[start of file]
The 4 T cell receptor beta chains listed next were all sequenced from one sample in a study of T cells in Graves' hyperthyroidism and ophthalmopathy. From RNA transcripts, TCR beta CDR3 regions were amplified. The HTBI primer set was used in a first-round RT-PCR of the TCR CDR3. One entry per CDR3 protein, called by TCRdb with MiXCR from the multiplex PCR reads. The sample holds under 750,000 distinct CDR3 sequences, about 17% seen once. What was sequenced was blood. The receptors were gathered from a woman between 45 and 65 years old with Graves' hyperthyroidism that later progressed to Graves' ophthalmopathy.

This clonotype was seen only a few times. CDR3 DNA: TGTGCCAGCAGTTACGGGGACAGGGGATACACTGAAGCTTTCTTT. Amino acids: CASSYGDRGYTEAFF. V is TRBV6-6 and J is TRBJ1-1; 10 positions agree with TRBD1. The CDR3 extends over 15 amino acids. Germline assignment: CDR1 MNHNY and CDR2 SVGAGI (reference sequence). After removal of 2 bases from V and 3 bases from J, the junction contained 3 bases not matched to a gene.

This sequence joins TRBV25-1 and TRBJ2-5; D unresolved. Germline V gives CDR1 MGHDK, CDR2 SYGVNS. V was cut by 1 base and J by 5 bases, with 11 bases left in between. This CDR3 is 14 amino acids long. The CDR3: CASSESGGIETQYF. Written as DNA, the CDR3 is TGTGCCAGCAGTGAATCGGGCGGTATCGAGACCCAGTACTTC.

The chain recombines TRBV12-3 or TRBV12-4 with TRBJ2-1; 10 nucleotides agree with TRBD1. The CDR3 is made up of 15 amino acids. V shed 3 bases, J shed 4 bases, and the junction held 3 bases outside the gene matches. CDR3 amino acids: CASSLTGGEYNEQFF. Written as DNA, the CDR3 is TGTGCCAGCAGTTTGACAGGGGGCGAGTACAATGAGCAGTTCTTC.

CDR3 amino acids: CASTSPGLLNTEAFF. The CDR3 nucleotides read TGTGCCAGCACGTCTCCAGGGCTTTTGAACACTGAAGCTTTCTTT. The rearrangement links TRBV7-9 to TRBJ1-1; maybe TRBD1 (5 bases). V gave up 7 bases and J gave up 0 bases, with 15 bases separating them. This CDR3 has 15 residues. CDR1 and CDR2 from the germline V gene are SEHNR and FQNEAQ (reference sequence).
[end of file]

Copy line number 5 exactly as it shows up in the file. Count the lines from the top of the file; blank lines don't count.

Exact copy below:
CDR3 amino acids: CASTSPGLLNTEAFF. The CDR3 nucleotides read TGTGCCAGCACGTCTCCAGGGCTTTTGAACACTGAAGCTTTCTTT. The rearrangement links TRBV7-9 to TRBJ1-1; maybe TRBD1 (5 bases). V gave up 7 bases and J gave up 0 bases, with 15 bases separating them. This CDR3 has 15 residues. CDR1 and CDR2 from the germline V gene are SEHNR and FQNEAQ (reference sequence).